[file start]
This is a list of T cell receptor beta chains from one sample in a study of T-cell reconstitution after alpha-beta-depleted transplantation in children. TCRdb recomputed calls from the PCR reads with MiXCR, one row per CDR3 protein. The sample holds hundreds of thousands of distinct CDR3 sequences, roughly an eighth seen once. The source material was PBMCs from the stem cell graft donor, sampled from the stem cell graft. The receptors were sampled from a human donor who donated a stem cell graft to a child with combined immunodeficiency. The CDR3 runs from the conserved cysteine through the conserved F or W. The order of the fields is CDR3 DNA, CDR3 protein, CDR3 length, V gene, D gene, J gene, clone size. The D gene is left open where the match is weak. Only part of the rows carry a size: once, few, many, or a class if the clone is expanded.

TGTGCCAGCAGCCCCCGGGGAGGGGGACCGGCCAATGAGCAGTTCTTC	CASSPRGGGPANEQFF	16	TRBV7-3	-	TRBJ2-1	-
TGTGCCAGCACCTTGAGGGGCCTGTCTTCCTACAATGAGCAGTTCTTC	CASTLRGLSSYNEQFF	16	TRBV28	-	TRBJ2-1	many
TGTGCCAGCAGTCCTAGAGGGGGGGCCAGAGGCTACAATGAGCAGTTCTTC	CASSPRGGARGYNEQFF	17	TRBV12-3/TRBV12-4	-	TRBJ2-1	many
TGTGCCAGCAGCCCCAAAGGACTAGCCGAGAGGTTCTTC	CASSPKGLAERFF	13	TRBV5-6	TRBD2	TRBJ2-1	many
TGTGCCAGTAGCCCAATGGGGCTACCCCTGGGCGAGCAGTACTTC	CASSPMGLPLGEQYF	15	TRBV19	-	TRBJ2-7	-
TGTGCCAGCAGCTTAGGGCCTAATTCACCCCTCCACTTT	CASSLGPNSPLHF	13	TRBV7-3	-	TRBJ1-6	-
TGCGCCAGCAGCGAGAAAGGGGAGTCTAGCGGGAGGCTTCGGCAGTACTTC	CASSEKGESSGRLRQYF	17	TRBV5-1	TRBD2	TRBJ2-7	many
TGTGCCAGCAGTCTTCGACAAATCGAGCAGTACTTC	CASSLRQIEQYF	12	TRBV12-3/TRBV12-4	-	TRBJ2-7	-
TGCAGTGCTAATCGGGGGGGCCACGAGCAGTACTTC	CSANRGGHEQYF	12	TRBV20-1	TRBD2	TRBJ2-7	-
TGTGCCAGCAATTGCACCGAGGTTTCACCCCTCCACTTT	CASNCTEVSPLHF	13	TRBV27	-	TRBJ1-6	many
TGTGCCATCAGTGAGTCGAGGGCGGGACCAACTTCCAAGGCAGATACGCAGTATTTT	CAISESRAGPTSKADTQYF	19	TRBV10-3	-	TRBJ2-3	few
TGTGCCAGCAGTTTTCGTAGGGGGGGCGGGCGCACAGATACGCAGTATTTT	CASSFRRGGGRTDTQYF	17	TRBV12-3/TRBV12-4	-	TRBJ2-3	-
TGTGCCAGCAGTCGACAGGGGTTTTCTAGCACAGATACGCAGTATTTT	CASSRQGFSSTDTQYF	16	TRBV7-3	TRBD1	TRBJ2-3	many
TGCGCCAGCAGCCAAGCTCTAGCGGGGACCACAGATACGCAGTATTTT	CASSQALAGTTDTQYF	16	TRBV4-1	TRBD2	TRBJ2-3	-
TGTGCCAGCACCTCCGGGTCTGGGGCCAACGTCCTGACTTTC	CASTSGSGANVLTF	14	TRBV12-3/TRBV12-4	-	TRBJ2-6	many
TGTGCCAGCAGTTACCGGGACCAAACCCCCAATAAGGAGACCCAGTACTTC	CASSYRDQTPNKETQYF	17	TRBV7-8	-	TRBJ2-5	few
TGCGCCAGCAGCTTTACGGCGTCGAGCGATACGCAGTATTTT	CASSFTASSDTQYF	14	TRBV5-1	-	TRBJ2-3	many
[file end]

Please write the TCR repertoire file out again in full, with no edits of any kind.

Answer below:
This is a list of T cell receptor beta chains from one sample in a study of T-cell reconstitution after alpha-beta-depleted transplantation in children. TCRdb recomputed calls from the PCR reads with MiXCR, one row per CDR3 protein. The sample holds hundreds of thousands of distinct CDR3 sequences, roughly an eighth seen once. The source material was PBMCs from the stem cell graft donor, sampled from the stem cell graft. The receptors were sampled from a human donor who donated a stem cell graft to a child with combined immunodeficiency. The CDR3 runs from the conserved cysteine through the conserved F or W. The order of the fields is CDR3 DNA, CDR3 protein, CDR3 length, V gene, D gene, J gene, clone size. The D gene is left open where the match is weak. Only part of the rows carry a size: once, few, many, or a class if the clone is expanded.

TGTGCCAGCAGCCCCCGGGGAGGGGGACCGGCCAATGAGCAGTTCTTC	CASSPRGGGPANEQFF	16	TRBV7-3	-	TRBJ2-1	-
TGTGCCAGCACCTTGAGGGGCCTGTCTTCCTACAATGAGCAGTTCTTC	CASTLRGLSSYNEQFF	16	TRBV28	-	TRBJ2-1	many
TGTGCCAGCAGTCCTAGAGGGGGGGCCAGAGGCTACAATGAGCAGTTCTTC	CASSPRGGARGYNEQFF	17	TRBV12-3/TRBV12-4	-	TRBJ2-1	many
TGTGCCAGCAGCCCCAAAGGACTAGCCGAGAGGTTCTTC	CASSPKGLAERFF	13	TRBV5-6	TRBD2	TRBJ2-1	many
TGTGCCAGTAGCCCAATGGGGCTACCCCTGGGCGAGCAGTACTTC	CASSPMGLPLGEQYF	15	TRBV19	-	TRBJ2-7	-
TGTGCCAGCAGCTTAGGGCCTAATTCACCCCTCCACTTT	CASSLGPNSPLHF	13	TRBV7-3	-	TRBJ1-6	-
TGCGCCAGCAGCGAGAAAGGGGAGTCTAGCGGGAGGCTTCGGCAGTACTTC	CASSEKGESSGRLRQYF	17	TRBV5-1	TRBD2	TRBJ2-7	many
TGTGCCAGCAGTCTTCGACAAATCGAGCAGTACTTC	CASSLRQIEQYF	12	TRBV12-3/TRBV12-4	-	TRBJ2-7	-
TGCAGTGCTAATCGGGGGGGCCACGAGCAGTACTTC	CSANRGGHEQYF	12	TRBV20-1	TRBD2	TRBJ2-7	-
TGTGCCAGCAATTGCACCGAGGTTTCACCCCTCCACTTT	CASNCTEVSPLHF	13	TRBV27	-	TRBJ1-6	many
TGTGCCATCAGTGAGTCGAGGGCGGGACCAACTTCCAAGGCAGATACGCAGTATTTT	CAISESRAGPTSKADTQYF	19	TRBV10-3	-	TRBJ2-3	few
TGTGCCAGCAGTTTTCGTAGGGGGGGCGGGCGCACAGATACGCAGTATTTT	CASSFRRGGGRTDTQYF	17	TRBV12-3/TRBV12-4	-	TRBJ2-3	-
TGTGCCAGCAGTCGACAGGGGTTTTCTAGCACAGATACGCAGTATTTT	CASSRQGFSSTDTQYF	16	TRBV7-3	TRBD1	TRBJ2-3	many
TGCGCCAGCAGCCAAGCTCTAGCGGGGACCACAGATACGCAGTATTTT	CASSQALAGTTDTQYF	16	TRBV4-1	TRBD2	TRBJ2-3	-
TGTGCCAGCACCTCCGGGTCTGGGGCCAACGTCCTGACTTTC	CASTSGSGANVLTF	14	TRBV12-3/TRBV12-4	-	TRBJ2-6	many
TGTGCCAGCAGTTACCGGGACCAAACCCCCAATAAGGAGACCCAGTACTTC	CASSYRDQTPNKETQYF	17	TRBV7-8	-	TRBJ2-5	few
TGCGCCAGCAGCTTTACGGCGTCGAGCGATACGCAGTATTTT	CASSFTASSDTQYF	14	TRBV5-1	-	TRBJ2-3	many